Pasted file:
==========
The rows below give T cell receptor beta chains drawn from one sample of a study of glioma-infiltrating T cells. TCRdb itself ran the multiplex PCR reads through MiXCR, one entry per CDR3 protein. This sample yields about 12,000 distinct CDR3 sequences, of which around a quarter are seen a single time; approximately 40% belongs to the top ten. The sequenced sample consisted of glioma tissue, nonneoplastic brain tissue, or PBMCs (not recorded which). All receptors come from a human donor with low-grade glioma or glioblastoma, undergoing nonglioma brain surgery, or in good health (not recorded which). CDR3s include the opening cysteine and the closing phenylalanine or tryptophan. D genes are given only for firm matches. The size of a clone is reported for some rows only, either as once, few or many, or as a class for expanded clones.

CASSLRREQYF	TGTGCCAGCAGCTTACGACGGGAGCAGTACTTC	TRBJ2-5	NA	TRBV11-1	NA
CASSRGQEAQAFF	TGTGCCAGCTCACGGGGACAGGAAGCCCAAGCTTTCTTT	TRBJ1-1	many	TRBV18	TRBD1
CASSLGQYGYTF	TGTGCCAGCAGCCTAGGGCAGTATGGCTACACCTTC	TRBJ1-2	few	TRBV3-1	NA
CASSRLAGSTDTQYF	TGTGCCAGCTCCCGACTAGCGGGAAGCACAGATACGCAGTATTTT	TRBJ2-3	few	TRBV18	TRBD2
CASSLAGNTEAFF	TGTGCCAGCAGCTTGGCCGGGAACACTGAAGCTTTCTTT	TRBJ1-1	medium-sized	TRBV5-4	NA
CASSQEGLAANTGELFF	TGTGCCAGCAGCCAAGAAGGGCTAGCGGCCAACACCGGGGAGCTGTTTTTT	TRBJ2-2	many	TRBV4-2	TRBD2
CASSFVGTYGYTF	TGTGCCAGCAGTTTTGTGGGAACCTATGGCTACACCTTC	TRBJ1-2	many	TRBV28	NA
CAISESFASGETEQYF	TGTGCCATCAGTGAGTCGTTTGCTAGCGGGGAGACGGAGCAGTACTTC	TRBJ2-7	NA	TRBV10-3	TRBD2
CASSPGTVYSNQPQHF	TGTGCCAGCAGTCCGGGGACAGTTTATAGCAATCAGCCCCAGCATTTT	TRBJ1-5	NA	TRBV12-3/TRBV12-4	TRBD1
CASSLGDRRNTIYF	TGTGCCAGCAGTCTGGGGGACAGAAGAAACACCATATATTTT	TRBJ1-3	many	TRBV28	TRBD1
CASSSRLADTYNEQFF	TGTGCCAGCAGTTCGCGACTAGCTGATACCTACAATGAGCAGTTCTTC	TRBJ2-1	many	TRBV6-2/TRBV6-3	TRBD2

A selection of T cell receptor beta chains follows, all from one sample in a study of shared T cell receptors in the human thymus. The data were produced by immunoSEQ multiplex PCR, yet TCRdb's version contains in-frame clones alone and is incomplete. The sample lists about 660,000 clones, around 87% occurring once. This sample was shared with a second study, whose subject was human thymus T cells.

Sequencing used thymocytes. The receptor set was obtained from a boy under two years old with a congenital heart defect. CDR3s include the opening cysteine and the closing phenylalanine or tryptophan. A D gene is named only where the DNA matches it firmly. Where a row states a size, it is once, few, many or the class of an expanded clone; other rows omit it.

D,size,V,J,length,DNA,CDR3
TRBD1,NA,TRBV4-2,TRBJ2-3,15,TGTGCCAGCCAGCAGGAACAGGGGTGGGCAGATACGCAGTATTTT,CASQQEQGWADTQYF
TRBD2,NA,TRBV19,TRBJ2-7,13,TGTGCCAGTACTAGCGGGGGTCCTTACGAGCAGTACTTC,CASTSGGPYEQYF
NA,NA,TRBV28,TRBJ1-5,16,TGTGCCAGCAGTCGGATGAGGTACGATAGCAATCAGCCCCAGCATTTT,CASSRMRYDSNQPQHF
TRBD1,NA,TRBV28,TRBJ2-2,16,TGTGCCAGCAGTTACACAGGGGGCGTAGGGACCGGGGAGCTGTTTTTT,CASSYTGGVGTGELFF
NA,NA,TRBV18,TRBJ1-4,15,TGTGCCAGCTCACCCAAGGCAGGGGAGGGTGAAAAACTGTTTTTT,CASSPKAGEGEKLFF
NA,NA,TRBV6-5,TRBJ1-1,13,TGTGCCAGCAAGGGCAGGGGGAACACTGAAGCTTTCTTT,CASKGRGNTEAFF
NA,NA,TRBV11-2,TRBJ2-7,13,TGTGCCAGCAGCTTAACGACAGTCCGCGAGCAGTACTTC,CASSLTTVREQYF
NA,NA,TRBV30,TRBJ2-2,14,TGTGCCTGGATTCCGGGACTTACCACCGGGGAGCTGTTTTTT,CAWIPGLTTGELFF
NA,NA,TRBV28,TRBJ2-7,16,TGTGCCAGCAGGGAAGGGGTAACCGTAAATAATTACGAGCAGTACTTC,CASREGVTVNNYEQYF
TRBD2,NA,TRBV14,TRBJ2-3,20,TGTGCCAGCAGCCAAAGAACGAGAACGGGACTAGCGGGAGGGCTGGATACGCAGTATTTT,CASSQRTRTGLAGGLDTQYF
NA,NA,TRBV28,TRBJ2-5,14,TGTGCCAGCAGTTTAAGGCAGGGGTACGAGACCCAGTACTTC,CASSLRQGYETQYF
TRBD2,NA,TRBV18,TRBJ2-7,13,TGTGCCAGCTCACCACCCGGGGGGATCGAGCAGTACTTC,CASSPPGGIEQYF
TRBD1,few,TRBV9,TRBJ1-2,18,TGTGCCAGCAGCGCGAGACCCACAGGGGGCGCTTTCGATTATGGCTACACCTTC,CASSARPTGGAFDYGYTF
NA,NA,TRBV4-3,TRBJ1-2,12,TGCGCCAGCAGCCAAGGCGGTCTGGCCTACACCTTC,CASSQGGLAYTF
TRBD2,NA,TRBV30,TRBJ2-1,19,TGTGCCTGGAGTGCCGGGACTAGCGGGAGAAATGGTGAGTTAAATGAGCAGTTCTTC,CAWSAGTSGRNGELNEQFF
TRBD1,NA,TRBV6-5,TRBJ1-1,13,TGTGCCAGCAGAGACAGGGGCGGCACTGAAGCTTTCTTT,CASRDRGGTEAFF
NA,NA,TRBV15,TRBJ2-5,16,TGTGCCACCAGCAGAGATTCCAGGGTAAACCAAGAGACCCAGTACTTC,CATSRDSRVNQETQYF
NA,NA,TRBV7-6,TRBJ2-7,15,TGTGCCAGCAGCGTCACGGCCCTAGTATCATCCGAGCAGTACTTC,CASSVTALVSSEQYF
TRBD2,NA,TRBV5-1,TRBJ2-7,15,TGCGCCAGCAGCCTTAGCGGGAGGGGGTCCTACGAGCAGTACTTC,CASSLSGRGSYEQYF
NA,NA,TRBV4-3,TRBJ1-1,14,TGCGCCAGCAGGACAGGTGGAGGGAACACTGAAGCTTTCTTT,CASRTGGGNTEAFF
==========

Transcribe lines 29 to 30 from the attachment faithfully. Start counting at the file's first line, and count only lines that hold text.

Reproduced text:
NA,NA,TRBV4-3,TRBJ1-2,12,TGCGCCAGCAGCCAAGGCGGTCTGGCCTACACCTTC,CASSQGGLAYTF
TRBD2,NA,TRBV30,TRBJ2-1,19,TGTGCCTGGAGTGCCGGGACTAGCGGGAGAAATGGTGAGTTAAATGAGCAGTTCTTC,CAWSAGTSGRNGELNEQFF